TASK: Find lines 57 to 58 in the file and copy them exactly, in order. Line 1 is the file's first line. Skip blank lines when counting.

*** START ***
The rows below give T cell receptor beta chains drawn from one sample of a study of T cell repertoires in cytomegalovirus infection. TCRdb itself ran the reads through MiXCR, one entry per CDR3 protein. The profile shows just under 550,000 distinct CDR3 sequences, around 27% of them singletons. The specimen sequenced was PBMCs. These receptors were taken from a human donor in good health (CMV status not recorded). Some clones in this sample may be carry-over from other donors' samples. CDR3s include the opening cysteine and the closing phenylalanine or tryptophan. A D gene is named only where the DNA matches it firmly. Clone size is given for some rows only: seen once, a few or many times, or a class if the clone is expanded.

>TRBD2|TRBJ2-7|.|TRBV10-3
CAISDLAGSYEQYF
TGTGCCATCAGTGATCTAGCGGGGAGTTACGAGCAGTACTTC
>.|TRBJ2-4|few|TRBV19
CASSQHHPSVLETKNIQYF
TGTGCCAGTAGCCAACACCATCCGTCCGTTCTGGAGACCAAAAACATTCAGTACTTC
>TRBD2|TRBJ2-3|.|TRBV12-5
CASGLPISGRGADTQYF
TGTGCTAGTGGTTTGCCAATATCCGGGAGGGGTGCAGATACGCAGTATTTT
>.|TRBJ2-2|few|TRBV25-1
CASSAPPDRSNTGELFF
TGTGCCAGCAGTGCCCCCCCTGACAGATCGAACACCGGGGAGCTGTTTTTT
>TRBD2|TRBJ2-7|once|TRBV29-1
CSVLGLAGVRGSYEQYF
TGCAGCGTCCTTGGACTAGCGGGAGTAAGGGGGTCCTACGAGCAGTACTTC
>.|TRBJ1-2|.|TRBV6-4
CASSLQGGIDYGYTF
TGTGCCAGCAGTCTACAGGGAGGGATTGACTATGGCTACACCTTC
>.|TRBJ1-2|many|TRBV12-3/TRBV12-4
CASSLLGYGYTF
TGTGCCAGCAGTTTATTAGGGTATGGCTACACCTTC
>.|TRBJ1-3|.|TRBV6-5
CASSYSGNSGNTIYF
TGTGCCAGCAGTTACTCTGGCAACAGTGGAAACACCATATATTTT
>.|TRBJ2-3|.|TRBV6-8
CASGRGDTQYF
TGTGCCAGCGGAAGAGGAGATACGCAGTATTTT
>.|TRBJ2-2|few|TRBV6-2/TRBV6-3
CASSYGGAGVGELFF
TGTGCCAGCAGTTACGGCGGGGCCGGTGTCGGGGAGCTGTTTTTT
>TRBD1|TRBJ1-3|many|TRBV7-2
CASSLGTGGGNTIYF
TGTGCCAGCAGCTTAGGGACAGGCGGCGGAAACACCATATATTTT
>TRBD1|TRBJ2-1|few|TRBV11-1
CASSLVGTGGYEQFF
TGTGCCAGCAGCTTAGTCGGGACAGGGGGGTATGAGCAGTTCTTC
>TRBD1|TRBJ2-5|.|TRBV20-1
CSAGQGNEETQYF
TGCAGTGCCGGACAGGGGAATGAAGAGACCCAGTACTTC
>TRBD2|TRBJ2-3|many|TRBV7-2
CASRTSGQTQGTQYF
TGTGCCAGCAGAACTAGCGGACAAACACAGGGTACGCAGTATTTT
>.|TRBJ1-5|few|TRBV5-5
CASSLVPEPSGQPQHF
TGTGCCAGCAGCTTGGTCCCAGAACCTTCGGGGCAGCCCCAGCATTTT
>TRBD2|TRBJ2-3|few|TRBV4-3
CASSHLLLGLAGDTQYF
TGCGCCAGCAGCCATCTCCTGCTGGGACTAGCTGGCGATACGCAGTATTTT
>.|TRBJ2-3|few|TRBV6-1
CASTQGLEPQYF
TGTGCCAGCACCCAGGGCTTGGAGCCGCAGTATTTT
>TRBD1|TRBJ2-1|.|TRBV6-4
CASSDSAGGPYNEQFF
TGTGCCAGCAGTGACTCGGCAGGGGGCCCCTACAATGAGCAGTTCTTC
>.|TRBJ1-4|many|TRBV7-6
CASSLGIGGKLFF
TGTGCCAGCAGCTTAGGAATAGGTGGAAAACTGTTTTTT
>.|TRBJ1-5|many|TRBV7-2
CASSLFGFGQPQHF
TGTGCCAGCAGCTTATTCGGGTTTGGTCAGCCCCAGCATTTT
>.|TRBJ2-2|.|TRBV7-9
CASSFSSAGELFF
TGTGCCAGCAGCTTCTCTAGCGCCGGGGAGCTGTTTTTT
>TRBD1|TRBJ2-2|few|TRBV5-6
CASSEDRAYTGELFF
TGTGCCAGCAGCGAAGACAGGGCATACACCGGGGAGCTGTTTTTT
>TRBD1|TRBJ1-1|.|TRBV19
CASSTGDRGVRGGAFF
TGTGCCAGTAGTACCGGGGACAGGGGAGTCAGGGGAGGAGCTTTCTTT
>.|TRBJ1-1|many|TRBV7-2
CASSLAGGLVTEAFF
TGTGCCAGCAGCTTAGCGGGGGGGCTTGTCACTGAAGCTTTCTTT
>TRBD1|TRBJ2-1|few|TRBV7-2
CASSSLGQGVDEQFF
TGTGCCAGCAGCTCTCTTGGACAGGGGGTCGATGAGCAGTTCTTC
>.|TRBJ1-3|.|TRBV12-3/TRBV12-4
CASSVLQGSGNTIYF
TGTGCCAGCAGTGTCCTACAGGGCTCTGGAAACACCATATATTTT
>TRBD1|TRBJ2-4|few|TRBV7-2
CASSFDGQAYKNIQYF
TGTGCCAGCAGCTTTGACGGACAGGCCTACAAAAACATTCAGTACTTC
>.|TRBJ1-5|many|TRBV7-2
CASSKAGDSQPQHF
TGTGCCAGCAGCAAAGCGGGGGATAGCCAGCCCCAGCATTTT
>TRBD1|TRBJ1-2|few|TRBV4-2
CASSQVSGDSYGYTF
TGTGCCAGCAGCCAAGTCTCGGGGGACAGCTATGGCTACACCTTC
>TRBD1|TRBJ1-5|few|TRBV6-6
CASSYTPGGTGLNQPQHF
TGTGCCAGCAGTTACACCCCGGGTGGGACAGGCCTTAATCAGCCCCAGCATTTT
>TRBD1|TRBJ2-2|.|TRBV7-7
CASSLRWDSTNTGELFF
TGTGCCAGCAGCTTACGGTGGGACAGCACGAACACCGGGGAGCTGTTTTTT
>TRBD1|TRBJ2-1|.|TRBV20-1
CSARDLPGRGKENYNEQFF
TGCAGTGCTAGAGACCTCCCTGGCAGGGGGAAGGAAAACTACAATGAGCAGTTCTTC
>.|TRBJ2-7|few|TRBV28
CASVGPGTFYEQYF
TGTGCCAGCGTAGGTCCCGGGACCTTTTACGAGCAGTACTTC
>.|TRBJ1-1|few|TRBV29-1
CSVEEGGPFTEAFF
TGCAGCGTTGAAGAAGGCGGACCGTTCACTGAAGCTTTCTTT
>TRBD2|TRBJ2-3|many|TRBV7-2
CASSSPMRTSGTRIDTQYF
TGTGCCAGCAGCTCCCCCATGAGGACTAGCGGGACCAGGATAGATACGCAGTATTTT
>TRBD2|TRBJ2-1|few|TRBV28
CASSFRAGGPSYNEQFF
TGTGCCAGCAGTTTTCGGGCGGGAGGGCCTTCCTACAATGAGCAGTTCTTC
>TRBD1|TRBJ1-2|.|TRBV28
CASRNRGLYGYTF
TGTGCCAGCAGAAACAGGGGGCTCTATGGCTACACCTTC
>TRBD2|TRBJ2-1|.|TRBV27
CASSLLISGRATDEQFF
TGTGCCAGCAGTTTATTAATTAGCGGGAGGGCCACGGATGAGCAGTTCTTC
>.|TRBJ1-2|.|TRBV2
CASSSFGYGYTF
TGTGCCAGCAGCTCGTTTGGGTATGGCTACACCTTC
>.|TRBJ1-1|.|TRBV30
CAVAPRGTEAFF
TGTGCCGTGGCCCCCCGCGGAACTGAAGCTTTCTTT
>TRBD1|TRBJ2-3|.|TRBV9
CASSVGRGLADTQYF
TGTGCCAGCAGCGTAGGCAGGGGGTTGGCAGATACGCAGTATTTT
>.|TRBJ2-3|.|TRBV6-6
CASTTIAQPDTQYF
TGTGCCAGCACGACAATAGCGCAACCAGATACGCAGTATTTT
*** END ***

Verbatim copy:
CASSLGIGGKLFF
TGTGCCAGCAGCTTAGGAATAGGTGGAAAACTGTTTTTT